Philippines waives participation fees for international tradeshows

The Philippines booth at ITB Berlin. Photo: The Philippine Embassy in Berlin

Philippines’ Department of Tourism (DoT) and its marketing arm, Tourism Promotions Board (TPB), have waived the participation fees of companies attending international travel tradeshows, missions and roadshows for this year and the next in support of the beleaguered industry amid the Covid-19 pandemic.

The DoT has also imposed a moratorium on the collection of the 6,000 pesos (US$112) accreditation fee for new and renewing applicants this year.

The Philippines booth at ITB Berlin. Photo: The Philippine Embassy in Berlin

While the travel trade welcomed the announcement, they said that it has limited upside for business events companies.

PACEOS (Philippine Association of Convention/Exhibition Organizers and Suppliers) board member Orly Ballesteros told TTGmice that waiving the participation fee means a saving of US$400 upwards for a company joining the DoT/TPB booths at a business events roadshow abroad but it still has to pay airfares, hotel and related expenses.

“It will be beneficial to those who are already joining shows abroad but for those who are not joining, which are the majority, there is no impact,” explained Ballesteros, pointing out that a financial subsidy for business events organisers in the current climate would be a better option.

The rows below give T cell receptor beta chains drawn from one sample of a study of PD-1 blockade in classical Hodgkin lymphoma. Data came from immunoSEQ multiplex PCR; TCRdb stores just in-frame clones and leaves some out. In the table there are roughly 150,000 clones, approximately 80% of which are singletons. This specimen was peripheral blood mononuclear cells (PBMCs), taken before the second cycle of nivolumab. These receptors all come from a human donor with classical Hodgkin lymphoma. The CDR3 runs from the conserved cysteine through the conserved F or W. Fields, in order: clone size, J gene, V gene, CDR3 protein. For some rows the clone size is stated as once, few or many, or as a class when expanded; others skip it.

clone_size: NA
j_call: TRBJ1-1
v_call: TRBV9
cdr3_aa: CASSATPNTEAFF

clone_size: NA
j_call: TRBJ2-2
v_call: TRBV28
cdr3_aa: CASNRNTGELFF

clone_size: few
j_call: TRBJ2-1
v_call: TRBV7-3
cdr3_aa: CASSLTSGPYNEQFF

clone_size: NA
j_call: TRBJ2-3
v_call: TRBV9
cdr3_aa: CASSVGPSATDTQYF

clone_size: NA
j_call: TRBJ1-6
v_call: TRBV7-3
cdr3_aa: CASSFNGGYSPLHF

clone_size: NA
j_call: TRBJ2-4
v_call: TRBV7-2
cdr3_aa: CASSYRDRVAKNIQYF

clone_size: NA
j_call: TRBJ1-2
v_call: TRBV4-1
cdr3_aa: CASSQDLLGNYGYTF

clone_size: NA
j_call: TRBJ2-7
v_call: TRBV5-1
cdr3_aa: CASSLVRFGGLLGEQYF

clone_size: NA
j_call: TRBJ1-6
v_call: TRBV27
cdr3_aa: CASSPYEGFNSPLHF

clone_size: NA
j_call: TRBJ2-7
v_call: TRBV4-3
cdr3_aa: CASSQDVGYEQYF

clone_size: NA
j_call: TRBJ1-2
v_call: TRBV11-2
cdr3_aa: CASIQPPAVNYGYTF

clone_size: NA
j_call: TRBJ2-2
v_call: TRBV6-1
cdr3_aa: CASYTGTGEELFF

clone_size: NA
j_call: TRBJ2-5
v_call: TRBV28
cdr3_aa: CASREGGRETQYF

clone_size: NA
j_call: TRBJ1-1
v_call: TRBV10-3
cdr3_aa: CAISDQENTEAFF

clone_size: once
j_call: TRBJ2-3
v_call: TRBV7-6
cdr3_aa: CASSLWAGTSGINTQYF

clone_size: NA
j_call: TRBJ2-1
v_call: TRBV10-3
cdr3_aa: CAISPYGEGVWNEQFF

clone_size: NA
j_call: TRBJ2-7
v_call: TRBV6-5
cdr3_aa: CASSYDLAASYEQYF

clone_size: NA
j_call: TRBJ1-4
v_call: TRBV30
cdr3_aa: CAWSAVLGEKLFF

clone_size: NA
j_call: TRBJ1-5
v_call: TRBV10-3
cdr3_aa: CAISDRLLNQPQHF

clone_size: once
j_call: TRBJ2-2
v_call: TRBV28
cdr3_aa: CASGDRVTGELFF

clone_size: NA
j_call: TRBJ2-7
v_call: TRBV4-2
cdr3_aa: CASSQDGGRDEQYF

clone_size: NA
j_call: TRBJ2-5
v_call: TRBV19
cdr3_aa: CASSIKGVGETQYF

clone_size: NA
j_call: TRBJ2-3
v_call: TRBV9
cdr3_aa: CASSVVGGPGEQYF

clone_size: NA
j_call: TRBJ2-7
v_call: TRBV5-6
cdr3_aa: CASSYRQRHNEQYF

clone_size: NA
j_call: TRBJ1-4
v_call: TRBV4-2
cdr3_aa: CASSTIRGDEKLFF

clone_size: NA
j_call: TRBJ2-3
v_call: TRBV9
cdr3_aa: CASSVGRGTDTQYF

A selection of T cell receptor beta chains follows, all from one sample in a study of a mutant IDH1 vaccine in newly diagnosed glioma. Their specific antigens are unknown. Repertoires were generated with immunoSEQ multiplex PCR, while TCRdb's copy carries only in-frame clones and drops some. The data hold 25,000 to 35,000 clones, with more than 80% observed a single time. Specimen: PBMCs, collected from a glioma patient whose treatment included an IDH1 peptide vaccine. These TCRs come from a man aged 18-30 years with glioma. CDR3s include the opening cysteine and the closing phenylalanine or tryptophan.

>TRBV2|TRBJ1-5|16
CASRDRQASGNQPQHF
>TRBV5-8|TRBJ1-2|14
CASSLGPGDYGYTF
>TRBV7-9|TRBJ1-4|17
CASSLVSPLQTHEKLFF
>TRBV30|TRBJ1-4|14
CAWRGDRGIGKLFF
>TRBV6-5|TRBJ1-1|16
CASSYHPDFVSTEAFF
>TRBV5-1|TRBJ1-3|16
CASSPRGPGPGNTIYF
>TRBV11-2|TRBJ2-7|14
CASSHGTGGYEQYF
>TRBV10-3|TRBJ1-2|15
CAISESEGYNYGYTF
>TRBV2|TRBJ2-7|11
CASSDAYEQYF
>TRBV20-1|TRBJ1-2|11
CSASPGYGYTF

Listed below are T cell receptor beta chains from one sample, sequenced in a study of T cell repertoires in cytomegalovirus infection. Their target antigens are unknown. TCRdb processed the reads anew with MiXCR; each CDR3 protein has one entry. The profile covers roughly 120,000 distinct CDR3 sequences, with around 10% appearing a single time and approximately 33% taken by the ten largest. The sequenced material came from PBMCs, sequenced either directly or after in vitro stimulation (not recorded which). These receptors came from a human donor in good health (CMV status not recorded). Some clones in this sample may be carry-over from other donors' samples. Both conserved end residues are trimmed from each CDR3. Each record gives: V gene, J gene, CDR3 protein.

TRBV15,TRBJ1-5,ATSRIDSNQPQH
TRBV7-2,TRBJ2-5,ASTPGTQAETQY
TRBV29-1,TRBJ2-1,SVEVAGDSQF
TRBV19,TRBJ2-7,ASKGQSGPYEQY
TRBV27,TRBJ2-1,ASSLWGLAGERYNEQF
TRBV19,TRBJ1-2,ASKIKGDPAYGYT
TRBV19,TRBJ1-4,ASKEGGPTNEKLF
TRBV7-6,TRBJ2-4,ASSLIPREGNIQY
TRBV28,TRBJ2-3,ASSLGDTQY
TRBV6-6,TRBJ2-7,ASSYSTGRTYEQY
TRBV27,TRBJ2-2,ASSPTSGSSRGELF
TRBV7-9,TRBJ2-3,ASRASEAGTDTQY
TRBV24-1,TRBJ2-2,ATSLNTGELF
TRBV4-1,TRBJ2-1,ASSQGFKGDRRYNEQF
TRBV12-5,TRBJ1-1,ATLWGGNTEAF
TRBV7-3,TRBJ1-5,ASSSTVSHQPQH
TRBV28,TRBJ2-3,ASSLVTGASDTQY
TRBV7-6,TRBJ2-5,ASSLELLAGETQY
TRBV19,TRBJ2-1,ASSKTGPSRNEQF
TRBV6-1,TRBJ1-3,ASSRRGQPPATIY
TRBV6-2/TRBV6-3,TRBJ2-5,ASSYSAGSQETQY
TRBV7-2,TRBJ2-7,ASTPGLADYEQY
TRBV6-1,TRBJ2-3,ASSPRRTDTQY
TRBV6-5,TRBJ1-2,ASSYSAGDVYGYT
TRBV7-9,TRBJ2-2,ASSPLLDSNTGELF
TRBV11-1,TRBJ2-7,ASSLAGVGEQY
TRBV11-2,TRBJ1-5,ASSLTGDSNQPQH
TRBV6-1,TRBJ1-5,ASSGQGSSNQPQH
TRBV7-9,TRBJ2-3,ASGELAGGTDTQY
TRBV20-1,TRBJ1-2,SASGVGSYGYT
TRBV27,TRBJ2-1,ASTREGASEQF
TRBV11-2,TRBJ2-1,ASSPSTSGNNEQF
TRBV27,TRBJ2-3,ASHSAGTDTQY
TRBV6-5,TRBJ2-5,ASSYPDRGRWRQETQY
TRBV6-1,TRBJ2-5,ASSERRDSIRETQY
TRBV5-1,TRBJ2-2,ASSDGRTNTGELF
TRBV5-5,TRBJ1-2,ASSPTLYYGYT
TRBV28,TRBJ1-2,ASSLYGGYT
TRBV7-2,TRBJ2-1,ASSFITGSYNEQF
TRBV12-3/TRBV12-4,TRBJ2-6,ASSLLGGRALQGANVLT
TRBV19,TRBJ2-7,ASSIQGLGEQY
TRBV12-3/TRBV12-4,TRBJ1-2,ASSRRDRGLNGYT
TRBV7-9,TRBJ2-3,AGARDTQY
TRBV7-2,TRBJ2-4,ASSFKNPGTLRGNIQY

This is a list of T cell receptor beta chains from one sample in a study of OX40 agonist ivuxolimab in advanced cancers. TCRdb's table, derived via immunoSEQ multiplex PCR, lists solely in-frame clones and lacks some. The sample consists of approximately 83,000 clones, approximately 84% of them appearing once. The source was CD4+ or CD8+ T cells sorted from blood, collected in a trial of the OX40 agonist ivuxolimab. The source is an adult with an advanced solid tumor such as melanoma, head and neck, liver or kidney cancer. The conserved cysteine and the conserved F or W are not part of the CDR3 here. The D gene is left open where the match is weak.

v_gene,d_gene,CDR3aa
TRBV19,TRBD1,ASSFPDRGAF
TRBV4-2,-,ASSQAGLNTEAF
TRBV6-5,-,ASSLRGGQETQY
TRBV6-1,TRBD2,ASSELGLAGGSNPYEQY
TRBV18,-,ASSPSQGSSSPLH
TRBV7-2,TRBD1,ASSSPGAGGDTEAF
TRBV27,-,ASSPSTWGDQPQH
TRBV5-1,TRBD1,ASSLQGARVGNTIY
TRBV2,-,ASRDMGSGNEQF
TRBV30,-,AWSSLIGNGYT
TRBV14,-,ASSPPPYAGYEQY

Ballesteros also noted that while ideally, Philippine companies do want to participate in joint shows abroad, slots are usually limited as the DoT/TPB typically gets smaller booths due to expensive space, compared with other Asian NTOs that have the means to pay for 30 to 50 business events companies.

Tourism Congress of the Philippines president Jojo Clemente said that the impact of the waived participation fees depends on the number of shows a company attends as well.

“For some companies that attend one or two shows, it might be minimal, but for others who attend many shows, it might be significant savings, depending on their propensity to attend.”

While the 6,000 pesos accreditation fee seems minimal, Clemente opined that it adds up to a substantial sum. He said: “If you take it as a whole, it will total millions of pesos, a big savings for the industry.”

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